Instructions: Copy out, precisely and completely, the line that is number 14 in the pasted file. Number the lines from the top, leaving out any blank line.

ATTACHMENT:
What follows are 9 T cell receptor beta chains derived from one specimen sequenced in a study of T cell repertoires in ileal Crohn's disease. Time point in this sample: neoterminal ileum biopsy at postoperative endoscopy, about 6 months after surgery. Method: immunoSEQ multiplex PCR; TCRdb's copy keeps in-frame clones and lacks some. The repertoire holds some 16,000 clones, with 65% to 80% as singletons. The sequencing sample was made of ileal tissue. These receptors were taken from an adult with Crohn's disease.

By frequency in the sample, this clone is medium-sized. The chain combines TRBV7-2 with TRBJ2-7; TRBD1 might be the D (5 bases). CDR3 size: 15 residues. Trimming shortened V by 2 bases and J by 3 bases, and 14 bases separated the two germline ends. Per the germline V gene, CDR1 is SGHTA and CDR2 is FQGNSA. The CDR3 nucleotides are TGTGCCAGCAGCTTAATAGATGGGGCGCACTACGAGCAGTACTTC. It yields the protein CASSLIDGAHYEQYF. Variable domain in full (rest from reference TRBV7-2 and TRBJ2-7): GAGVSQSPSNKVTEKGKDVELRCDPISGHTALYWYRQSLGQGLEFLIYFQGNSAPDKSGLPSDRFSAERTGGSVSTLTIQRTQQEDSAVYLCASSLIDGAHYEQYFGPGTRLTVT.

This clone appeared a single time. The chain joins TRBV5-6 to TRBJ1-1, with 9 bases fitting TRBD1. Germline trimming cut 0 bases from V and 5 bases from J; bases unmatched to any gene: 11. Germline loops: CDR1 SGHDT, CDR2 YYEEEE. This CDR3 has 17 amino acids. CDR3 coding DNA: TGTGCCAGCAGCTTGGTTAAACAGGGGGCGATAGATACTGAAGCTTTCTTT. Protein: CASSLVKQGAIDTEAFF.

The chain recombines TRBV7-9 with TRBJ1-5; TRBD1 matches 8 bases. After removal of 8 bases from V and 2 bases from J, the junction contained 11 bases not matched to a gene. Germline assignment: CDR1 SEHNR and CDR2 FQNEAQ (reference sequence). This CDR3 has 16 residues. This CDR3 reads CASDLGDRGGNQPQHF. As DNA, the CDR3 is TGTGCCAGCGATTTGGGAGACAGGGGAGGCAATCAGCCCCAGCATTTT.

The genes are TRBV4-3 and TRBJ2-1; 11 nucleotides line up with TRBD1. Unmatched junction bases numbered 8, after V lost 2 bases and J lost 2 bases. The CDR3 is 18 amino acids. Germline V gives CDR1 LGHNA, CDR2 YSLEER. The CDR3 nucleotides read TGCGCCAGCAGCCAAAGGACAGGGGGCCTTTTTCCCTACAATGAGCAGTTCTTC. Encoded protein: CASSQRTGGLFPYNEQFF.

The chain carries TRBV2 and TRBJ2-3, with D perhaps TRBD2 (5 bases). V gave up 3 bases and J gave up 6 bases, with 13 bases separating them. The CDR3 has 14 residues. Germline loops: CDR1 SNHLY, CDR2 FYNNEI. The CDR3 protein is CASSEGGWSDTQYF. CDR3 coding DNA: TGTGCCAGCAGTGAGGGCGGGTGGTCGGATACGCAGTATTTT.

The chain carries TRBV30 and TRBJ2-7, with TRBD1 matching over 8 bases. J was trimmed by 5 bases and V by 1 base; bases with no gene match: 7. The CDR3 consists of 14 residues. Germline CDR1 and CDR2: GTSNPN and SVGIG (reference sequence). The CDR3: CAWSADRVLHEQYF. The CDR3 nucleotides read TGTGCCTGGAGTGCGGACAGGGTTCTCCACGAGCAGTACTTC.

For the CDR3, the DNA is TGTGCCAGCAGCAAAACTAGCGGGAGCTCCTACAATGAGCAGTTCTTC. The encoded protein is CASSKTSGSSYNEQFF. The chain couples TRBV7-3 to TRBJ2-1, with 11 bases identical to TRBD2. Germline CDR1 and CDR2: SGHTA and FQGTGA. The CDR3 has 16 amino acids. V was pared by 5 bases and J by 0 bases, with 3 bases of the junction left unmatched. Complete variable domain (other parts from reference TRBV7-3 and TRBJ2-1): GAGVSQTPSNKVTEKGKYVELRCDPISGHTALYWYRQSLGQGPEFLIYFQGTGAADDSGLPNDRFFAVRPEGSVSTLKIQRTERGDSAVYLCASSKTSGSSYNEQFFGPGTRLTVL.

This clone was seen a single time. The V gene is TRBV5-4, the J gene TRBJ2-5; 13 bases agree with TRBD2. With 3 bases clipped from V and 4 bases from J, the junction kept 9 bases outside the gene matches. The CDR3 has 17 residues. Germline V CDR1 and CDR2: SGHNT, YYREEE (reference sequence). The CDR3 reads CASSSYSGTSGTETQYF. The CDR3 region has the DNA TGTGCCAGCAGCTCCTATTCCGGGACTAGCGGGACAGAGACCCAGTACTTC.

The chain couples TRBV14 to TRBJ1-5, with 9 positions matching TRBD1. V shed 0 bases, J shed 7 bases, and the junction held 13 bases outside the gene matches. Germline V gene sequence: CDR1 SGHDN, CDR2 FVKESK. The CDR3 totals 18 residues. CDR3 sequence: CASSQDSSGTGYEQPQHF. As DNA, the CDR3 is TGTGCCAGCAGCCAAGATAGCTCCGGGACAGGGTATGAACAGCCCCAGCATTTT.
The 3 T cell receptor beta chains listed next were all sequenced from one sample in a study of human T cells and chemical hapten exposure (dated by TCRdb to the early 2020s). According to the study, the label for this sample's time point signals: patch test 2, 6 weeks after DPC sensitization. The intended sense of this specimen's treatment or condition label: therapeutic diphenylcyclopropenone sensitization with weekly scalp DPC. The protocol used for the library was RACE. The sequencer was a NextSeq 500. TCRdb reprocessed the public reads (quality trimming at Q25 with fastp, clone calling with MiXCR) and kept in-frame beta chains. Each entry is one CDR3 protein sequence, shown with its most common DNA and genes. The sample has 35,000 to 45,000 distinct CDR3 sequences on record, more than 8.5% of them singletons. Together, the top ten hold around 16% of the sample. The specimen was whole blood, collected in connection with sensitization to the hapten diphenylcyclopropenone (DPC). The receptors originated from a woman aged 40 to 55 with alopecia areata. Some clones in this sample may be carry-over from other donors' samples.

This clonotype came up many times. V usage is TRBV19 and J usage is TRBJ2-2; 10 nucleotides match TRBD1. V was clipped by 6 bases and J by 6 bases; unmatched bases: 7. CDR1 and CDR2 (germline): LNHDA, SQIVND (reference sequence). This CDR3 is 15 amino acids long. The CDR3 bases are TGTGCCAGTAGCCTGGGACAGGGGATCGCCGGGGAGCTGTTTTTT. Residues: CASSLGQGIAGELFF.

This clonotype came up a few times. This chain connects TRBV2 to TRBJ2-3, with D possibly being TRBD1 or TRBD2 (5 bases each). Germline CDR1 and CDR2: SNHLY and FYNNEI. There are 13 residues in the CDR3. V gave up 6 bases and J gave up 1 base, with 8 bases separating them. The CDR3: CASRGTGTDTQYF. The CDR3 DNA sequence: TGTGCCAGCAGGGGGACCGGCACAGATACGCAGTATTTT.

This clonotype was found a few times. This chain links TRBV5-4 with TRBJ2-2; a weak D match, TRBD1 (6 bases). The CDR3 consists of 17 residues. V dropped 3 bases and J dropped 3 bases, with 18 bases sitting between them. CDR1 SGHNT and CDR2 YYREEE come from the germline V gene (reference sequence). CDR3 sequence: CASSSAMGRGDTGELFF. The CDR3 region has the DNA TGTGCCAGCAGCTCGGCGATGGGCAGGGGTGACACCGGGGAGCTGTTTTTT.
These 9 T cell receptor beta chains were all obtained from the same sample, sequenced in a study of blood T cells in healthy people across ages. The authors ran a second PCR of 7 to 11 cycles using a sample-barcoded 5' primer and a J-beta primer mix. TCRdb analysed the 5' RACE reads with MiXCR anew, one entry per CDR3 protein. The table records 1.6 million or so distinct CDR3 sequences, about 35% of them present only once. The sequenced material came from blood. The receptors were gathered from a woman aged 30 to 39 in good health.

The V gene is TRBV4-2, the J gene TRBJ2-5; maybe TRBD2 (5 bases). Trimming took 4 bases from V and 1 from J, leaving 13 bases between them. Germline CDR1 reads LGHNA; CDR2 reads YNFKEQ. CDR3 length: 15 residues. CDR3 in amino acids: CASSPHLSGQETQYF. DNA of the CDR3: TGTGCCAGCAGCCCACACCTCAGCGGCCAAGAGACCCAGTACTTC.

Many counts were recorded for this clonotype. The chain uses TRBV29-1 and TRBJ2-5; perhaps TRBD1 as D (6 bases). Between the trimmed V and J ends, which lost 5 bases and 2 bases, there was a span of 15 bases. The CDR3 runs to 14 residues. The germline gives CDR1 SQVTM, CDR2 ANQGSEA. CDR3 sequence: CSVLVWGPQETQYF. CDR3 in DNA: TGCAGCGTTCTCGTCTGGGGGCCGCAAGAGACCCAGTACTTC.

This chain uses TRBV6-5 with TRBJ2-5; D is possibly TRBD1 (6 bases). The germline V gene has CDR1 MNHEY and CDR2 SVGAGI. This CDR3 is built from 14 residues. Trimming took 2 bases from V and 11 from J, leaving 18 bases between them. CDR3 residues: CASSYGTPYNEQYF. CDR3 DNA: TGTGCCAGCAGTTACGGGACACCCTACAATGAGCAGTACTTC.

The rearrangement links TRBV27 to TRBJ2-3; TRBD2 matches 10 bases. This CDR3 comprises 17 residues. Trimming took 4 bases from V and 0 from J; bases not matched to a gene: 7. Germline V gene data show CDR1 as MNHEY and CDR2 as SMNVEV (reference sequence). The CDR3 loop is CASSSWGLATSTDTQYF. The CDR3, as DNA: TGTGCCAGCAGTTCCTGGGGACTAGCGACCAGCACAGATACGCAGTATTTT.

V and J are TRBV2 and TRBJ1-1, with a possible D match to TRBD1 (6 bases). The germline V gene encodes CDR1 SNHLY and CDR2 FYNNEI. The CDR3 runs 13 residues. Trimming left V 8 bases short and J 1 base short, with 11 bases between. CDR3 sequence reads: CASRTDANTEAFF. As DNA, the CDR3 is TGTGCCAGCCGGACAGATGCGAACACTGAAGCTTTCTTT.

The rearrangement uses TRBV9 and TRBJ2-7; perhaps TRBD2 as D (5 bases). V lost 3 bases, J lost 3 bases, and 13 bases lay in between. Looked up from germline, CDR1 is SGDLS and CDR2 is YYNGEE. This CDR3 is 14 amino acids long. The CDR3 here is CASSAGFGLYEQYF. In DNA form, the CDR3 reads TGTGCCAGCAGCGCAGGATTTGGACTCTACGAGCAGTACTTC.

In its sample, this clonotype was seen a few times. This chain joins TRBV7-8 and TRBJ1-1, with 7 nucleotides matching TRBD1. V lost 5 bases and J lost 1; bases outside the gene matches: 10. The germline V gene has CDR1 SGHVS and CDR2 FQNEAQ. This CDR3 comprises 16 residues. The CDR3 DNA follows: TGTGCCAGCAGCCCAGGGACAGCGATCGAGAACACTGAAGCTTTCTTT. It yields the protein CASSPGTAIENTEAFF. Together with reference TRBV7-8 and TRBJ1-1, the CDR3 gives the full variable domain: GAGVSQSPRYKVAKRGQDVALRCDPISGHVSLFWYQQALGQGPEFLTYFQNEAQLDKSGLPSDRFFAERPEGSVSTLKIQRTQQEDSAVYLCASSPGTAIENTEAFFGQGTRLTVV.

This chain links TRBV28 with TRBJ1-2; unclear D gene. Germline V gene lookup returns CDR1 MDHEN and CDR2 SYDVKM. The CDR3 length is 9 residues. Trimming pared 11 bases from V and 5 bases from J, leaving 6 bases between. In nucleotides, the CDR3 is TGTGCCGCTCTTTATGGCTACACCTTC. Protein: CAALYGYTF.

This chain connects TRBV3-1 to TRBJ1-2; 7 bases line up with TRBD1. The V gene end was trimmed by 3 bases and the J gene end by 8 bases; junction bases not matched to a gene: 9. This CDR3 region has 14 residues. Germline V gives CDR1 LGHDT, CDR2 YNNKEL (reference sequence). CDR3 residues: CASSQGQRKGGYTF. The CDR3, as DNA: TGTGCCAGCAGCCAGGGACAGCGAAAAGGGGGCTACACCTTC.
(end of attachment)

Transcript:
This clonotype was found a few times. This chain links TRBV5-4 with TRBJ2-2; a weak D match, TRBD1 (6 bases). The CDR3 consists of 17 residues. V dropped 3 bases and J dropped 3 bases, with 18 bases sitting between them. CDR1 SGHNT and CDR2 YYREEE come from the germline V gene (reference sequence). CDR3 sequence: CASSSAMGRGDTGELFF. The CDR3 region has the DNA TGTGCCAGCAGCTCGGCGATGGGCAGGGGTGACACCGGGGAGCTGTTTTTT.